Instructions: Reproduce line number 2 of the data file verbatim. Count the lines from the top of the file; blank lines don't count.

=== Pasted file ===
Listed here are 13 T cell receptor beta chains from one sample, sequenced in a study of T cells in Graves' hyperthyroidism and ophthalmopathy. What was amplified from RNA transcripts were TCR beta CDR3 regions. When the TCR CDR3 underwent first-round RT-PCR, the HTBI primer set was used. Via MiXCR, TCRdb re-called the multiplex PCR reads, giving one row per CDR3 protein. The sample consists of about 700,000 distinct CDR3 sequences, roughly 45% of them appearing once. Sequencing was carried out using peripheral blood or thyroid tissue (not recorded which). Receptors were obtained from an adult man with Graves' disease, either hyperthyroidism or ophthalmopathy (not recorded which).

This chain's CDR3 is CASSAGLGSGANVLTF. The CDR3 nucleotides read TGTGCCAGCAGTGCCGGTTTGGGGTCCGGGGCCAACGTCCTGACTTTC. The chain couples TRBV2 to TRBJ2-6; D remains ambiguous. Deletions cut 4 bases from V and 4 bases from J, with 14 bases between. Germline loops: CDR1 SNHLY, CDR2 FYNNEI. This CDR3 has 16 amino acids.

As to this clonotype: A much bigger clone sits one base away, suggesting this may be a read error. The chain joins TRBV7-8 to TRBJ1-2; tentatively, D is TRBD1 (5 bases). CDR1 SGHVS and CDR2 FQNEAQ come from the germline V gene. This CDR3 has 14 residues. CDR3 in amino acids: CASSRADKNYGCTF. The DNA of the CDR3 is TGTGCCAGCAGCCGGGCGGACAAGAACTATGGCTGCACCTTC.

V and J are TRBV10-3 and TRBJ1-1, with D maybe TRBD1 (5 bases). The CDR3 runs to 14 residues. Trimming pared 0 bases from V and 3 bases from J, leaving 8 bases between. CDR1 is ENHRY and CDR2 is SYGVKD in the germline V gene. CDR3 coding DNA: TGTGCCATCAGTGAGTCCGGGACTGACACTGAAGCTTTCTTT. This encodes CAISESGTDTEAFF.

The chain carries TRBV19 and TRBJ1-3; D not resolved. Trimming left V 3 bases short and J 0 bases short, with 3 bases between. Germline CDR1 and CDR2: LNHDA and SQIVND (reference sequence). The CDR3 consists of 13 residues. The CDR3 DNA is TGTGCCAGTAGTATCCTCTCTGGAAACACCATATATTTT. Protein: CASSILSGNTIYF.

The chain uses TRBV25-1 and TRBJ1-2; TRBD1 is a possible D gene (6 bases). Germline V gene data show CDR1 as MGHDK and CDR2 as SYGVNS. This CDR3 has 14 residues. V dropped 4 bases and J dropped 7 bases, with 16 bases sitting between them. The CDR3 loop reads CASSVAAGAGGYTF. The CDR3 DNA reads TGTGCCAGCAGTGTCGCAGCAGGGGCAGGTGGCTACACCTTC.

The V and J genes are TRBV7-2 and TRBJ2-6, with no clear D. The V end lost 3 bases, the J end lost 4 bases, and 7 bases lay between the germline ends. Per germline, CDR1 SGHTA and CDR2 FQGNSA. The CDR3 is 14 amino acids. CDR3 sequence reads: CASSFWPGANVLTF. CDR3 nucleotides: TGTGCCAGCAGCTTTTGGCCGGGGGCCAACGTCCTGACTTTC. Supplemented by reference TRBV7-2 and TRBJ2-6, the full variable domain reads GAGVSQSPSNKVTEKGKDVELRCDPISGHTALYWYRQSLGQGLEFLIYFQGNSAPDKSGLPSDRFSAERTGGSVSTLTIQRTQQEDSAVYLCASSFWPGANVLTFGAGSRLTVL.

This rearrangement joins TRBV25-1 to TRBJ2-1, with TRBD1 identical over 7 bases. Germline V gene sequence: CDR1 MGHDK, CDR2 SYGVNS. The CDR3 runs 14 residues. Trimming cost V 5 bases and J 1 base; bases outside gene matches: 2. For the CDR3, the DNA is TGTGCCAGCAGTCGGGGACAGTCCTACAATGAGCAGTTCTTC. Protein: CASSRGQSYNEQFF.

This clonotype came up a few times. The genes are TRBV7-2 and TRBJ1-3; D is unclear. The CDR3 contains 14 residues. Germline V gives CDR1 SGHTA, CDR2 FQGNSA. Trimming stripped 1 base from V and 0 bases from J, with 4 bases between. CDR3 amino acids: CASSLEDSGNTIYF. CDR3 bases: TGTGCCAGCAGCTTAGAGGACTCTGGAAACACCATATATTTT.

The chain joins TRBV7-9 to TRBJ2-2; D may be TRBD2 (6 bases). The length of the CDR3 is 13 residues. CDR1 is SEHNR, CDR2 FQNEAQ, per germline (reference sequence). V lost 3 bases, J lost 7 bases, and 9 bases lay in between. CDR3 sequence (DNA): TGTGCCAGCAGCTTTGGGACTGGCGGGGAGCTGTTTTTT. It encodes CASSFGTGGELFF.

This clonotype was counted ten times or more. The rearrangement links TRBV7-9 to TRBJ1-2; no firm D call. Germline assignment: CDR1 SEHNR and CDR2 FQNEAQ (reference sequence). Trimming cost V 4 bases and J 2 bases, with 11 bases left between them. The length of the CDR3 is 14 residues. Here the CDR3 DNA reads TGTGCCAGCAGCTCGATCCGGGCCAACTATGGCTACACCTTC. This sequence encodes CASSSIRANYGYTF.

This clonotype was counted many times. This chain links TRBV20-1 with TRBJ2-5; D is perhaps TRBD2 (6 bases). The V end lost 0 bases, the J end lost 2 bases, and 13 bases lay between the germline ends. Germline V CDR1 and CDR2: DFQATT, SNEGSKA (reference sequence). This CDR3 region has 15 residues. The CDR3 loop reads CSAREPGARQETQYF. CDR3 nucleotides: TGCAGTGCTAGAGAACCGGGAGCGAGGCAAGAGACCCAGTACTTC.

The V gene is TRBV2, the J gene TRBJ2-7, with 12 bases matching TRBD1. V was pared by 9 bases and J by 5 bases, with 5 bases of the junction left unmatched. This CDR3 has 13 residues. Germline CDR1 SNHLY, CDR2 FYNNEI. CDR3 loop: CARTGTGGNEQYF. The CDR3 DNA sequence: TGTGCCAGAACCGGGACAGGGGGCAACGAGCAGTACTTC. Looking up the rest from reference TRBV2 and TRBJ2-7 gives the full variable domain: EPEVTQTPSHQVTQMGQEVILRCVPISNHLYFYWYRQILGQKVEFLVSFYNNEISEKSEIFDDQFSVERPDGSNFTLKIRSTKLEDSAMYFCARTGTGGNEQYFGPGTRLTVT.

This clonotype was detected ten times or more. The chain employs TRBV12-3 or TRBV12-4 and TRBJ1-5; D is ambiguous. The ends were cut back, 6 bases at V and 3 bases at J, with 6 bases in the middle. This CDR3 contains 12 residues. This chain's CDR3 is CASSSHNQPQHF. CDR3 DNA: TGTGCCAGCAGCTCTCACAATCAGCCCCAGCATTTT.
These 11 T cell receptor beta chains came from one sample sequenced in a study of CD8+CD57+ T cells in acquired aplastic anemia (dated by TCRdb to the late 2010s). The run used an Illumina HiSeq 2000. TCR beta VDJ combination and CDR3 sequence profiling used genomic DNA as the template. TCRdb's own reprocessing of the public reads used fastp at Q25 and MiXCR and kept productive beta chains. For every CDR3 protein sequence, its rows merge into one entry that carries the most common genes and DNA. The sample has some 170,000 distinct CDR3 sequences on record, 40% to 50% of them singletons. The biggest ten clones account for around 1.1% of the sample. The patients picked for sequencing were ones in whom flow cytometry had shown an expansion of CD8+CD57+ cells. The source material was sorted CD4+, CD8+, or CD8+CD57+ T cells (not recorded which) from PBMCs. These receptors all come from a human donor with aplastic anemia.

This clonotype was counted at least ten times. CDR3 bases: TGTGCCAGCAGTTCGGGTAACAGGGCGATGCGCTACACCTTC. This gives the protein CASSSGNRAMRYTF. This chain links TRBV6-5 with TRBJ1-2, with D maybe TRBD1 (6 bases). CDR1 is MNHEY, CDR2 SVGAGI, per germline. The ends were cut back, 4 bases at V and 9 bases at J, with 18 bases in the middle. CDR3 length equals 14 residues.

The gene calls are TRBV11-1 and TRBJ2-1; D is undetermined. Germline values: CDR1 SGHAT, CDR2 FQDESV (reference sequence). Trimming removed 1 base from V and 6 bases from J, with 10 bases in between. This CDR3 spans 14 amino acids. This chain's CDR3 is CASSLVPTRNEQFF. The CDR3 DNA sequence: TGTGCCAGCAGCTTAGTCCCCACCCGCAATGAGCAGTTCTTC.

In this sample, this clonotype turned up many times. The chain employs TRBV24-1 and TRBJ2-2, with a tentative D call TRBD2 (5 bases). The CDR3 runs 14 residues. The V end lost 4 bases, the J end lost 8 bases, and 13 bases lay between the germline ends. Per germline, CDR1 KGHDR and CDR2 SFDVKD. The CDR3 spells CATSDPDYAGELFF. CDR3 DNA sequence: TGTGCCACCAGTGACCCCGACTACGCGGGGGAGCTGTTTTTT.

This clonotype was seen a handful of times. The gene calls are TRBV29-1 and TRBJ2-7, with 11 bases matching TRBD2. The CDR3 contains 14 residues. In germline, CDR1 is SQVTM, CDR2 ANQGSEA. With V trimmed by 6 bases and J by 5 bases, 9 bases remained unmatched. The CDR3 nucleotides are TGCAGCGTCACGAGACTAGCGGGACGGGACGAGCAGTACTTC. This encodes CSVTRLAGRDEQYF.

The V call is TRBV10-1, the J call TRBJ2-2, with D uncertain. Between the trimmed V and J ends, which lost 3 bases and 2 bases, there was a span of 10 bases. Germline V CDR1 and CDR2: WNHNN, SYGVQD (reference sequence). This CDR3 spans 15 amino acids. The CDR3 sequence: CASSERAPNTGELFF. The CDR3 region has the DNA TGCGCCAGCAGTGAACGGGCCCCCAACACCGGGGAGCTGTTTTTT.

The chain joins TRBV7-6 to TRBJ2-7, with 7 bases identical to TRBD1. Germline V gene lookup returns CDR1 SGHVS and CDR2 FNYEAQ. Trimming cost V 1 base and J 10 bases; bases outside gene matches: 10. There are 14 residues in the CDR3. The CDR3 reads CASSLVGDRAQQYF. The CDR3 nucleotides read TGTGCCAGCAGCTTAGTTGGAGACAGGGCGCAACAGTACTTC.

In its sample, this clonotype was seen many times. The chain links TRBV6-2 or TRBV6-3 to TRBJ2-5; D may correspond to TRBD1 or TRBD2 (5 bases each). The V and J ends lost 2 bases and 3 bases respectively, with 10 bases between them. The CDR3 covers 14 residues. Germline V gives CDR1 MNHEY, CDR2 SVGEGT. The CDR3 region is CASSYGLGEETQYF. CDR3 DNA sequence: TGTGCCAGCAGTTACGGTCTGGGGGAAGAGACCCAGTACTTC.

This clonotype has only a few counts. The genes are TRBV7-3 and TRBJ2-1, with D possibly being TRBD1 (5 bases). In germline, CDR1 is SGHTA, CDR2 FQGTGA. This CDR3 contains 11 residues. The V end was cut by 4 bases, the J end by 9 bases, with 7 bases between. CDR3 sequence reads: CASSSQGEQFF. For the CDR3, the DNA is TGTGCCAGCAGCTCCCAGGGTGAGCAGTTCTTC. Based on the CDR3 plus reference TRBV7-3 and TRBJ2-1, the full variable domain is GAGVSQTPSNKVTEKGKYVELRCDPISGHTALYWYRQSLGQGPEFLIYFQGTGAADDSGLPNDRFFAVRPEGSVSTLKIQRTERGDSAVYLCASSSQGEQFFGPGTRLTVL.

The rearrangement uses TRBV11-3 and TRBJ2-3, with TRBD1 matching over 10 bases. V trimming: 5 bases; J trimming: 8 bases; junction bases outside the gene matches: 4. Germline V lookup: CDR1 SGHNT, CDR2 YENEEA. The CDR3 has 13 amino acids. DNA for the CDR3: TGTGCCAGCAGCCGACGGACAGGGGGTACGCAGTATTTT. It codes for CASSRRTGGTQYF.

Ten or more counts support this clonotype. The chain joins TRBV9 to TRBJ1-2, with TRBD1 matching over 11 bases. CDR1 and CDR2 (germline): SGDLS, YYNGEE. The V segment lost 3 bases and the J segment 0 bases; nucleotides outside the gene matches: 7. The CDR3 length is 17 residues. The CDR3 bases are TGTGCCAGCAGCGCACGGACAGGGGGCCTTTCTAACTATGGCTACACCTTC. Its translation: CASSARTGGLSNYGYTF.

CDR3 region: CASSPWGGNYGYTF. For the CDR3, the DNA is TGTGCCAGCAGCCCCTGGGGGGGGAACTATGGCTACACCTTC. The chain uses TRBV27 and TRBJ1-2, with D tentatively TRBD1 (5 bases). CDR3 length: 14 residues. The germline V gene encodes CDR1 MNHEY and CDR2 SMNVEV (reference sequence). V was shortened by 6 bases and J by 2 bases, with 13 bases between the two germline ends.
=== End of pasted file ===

This chain's CDR3 is CASSAGLGSGANVLTF. The CDR3 nucleotides read TGTGCCAGCAGTGCCGGTTTGGGGTCCGGGGCCAACGTCCTGACTTTC. The chain couples TRBV2 to TRBJ2-6; D remains ambiguous. Deletions cut 4 bases from V and 4 bases from J, with 14 bases between. Germline loops: CDR1 SNHLY, CDR2 FYNNEI. This CDR3 has 16 amino acids.